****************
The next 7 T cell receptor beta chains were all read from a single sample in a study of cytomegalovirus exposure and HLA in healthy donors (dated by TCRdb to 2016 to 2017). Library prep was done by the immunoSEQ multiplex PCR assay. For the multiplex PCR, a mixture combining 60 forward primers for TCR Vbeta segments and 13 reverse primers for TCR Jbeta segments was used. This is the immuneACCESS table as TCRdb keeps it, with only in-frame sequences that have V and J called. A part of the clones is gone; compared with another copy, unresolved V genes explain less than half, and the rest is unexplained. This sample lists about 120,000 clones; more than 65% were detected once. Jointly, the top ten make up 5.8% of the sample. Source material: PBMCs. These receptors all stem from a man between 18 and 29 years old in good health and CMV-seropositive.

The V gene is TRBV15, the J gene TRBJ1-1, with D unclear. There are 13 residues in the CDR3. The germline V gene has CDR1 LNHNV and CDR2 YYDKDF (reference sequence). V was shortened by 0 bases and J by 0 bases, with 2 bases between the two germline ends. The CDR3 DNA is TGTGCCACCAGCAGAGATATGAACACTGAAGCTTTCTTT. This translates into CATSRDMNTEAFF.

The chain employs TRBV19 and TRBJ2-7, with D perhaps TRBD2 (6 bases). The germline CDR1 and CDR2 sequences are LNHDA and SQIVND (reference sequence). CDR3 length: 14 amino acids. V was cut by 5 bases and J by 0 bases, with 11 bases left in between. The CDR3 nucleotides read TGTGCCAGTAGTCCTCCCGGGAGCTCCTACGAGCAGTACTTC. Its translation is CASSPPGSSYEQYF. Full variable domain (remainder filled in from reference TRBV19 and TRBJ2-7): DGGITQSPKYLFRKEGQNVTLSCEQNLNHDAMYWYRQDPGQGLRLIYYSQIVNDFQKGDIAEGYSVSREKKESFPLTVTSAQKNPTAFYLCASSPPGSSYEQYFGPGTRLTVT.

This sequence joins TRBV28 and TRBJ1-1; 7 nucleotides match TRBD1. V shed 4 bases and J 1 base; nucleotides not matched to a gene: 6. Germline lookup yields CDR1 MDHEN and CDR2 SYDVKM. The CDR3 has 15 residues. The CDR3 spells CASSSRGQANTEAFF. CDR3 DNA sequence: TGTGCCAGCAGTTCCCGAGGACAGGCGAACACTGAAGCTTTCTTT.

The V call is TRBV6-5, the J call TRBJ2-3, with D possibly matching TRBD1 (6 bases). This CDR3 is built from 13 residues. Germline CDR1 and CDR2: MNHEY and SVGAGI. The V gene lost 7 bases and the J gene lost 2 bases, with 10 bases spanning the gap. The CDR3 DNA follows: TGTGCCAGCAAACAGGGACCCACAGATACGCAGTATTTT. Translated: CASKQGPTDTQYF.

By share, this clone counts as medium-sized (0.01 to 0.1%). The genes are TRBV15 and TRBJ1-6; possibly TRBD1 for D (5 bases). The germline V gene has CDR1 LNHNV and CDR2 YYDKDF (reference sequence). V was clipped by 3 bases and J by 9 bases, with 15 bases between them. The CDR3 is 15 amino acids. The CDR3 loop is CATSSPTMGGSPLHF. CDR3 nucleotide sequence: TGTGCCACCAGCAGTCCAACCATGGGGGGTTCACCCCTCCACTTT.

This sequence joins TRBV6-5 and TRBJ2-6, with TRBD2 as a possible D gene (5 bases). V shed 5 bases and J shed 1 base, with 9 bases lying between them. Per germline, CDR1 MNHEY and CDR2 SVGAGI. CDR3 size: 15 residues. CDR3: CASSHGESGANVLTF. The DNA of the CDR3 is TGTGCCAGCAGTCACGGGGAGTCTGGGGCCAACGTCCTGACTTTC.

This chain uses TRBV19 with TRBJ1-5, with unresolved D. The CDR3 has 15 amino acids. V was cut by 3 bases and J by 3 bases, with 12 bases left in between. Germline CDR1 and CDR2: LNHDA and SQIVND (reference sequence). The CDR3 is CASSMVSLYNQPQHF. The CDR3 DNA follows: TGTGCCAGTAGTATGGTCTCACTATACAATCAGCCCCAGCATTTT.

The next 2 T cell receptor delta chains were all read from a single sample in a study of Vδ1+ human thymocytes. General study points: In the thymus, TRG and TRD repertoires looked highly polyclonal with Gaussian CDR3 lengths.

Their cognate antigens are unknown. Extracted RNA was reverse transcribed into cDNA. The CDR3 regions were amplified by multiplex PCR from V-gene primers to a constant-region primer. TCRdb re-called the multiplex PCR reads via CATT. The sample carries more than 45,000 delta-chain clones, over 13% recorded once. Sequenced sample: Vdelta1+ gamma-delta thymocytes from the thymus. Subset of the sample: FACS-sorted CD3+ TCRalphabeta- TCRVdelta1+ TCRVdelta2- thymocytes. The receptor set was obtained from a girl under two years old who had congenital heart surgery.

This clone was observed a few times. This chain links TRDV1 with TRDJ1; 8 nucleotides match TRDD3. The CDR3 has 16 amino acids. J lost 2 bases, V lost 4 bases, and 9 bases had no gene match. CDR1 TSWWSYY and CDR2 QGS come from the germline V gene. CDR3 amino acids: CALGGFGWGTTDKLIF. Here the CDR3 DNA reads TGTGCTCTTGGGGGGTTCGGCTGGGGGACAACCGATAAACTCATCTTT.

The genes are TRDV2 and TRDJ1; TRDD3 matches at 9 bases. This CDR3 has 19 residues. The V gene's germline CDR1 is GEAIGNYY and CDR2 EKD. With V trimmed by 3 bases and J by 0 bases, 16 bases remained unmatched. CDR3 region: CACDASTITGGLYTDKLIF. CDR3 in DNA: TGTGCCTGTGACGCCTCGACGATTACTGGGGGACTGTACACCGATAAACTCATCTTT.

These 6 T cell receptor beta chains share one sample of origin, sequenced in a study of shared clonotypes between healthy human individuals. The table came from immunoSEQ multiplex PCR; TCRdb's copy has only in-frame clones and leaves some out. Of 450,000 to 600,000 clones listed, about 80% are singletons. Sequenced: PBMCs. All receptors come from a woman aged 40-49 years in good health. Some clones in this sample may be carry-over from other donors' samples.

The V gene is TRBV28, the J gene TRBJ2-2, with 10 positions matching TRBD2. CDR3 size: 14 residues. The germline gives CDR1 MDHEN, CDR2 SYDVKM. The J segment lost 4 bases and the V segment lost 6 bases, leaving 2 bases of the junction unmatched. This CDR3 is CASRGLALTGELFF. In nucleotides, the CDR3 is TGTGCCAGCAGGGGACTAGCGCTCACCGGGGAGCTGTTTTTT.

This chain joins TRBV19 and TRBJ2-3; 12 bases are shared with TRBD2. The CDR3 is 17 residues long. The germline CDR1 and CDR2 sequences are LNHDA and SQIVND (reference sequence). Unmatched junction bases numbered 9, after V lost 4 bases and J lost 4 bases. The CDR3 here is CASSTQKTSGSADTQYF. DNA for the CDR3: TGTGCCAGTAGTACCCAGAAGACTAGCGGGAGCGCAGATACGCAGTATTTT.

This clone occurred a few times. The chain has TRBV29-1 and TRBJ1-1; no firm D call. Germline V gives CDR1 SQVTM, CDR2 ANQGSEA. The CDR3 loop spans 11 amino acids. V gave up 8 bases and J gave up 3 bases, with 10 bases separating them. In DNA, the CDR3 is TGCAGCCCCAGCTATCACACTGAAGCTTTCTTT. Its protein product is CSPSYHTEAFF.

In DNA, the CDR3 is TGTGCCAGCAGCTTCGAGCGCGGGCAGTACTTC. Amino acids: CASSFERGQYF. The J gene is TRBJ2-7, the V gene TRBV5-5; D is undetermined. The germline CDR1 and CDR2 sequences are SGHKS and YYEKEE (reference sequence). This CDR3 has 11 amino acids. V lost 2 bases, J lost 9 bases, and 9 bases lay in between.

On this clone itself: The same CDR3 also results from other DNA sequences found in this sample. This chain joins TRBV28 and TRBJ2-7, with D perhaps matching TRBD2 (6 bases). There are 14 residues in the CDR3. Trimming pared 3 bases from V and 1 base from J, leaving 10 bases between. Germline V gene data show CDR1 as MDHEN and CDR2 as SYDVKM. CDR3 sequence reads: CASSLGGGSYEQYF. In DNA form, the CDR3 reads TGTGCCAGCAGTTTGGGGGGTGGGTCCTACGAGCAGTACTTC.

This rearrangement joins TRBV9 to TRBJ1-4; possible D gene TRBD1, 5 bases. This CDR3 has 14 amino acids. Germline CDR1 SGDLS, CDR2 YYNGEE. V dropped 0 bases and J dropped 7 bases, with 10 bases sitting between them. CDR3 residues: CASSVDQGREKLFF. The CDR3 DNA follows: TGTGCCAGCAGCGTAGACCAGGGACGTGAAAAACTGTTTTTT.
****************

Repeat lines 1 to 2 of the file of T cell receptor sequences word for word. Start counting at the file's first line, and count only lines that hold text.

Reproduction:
The next 7 T cell receptor beta chains were all read from a single sample in a study of cytomegalovirus exposure and HLA in healthy donors (dated by TCRdb to 2016 to 2017). Library prep was done by the immunoSEQ multiplex PCR assay. For the multiplex PCR, a mixture combining 60 forward primers for TCR Vbeta segments and 13 reverse primers for TCR Jbeta segments was used. This is the immuneACCESS table as TCRdb keeps it, with only in-frame sequences that have V and J called. A part of the clones is gone; compared with another copy, unresolved V genes explain less than half, and the rest is unexplained. This sample lists about 120,000 clones; more than 65% were detected once. Jointly, the top ten make up 5.8% of the sample. Source material: PBMCs. These receptors all stem from a man between 18 and 29 years old in good health and CMV-seropositive.

The V gene is TRBV15, the J gene TRBJ1-1, with D unclear. There are 13 residues in the CDR3. The germline V gene has CDR1 LNHNV and CDR2 YYDKDF (reference sequence). V was shortened by 0 bases and J by 0 bases, with 2 bases between the two germline ends. The CDR3 DNA is TGTGCCACCAGCAGAGATATGAACACTGAAGCTTTCTTT. This translates into CATSRDMNTEAFF.